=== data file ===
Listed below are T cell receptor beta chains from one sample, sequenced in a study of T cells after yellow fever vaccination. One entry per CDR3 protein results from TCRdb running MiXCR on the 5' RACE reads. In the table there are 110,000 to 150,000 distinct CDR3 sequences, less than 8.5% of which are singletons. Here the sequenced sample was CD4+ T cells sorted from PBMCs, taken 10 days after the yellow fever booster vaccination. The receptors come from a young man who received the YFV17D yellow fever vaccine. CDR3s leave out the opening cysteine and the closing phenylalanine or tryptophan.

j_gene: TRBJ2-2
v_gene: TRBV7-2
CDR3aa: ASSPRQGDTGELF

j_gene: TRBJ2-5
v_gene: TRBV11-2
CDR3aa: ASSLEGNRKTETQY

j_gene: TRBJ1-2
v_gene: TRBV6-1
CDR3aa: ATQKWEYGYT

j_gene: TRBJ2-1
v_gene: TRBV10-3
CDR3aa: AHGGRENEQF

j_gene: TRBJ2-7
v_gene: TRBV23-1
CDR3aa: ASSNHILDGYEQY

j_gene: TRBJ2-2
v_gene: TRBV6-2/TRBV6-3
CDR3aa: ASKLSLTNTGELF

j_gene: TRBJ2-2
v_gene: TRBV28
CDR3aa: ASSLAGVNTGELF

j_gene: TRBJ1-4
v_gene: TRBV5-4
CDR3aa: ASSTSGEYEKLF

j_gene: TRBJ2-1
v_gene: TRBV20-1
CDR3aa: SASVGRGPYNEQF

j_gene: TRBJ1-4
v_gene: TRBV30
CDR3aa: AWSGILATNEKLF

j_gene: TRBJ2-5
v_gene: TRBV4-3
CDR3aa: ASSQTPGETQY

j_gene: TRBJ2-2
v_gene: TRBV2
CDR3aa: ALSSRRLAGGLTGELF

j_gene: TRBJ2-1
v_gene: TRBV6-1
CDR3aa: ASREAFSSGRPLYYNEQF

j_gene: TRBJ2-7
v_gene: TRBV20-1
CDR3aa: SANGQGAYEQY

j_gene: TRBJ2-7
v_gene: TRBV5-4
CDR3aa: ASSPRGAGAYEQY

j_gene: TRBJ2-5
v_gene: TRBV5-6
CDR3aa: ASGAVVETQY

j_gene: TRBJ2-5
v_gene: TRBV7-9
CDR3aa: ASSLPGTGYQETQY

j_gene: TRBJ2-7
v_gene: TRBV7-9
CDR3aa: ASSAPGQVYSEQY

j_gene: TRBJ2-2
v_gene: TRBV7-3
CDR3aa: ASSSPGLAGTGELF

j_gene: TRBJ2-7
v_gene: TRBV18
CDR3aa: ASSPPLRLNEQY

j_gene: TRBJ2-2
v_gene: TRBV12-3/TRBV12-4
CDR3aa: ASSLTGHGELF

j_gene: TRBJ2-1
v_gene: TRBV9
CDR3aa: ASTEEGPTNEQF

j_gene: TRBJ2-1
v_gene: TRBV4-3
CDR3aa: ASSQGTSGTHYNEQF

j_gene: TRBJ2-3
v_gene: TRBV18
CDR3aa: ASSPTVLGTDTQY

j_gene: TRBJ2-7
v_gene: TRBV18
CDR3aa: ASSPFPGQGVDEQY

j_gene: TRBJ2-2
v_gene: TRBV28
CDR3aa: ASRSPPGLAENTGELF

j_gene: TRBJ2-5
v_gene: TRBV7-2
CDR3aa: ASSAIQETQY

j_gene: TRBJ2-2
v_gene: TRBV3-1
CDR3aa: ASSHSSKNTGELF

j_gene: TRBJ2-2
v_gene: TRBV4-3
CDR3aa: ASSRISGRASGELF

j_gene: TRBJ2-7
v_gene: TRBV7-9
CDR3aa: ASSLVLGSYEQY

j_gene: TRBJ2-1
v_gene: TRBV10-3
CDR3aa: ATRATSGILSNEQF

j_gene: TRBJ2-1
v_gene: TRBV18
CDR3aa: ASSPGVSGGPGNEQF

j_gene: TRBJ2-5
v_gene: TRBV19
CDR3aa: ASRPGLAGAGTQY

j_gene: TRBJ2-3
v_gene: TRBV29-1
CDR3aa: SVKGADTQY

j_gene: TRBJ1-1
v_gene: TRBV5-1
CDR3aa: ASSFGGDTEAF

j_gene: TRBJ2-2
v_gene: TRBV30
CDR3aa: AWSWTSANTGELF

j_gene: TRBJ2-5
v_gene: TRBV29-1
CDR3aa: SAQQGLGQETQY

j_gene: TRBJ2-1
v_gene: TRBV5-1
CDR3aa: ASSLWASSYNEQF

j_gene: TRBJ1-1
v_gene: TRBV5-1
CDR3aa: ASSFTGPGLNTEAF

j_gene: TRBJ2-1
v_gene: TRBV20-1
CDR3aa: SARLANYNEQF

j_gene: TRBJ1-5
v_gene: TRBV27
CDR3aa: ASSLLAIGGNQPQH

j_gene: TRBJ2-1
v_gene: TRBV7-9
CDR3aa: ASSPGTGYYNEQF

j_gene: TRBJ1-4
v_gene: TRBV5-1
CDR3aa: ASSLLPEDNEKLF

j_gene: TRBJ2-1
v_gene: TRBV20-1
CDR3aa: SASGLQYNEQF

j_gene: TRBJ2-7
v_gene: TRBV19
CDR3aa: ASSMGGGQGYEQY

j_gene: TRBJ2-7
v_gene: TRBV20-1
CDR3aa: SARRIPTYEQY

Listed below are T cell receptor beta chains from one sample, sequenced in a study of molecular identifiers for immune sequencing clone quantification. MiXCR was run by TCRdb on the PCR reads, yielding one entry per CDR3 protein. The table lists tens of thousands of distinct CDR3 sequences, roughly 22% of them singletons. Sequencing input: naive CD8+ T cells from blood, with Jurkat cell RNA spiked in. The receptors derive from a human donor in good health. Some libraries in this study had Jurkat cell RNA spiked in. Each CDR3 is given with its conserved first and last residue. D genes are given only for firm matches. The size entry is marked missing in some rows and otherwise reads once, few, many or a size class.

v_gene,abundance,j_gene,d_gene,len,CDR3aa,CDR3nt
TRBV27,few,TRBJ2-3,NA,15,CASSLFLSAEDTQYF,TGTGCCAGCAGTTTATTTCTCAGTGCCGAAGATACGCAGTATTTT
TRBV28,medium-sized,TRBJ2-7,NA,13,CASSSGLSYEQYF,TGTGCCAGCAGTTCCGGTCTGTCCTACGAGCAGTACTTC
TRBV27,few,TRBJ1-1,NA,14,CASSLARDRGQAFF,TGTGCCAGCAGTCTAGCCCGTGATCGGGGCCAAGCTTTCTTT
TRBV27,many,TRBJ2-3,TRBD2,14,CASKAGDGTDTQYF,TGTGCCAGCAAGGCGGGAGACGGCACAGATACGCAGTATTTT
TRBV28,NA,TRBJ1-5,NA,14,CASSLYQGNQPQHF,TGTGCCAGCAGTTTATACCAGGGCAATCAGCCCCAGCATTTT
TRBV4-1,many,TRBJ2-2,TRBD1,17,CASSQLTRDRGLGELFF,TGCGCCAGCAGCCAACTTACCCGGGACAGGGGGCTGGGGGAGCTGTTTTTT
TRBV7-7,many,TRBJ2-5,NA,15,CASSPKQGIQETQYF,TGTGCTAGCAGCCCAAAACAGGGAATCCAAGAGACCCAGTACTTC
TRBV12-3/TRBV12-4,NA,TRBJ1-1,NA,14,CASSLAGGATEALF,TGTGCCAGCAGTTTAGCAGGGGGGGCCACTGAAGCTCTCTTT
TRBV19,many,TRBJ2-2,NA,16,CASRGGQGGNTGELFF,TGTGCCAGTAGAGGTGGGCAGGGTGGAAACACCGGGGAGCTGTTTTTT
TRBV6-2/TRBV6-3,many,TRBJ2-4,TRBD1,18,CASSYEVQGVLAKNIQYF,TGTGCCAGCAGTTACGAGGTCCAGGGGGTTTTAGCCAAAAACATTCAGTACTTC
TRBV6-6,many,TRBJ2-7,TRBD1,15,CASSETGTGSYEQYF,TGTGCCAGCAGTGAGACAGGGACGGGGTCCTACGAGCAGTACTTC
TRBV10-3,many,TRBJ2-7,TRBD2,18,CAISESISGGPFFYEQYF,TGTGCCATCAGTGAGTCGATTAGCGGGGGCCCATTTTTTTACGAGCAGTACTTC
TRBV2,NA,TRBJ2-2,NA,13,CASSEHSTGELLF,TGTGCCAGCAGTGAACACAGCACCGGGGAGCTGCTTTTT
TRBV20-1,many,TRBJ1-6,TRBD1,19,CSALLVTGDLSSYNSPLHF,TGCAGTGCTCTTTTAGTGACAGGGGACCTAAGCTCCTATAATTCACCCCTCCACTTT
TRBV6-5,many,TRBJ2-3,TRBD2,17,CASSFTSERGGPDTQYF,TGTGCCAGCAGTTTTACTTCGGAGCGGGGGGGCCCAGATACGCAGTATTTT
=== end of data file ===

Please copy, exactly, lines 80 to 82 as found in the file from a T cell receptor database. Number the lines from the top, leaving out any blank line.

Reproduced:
j_gene: TRBJ2-5
v_gene: TRBV7-2
CDR3aa: ASSAIQETQY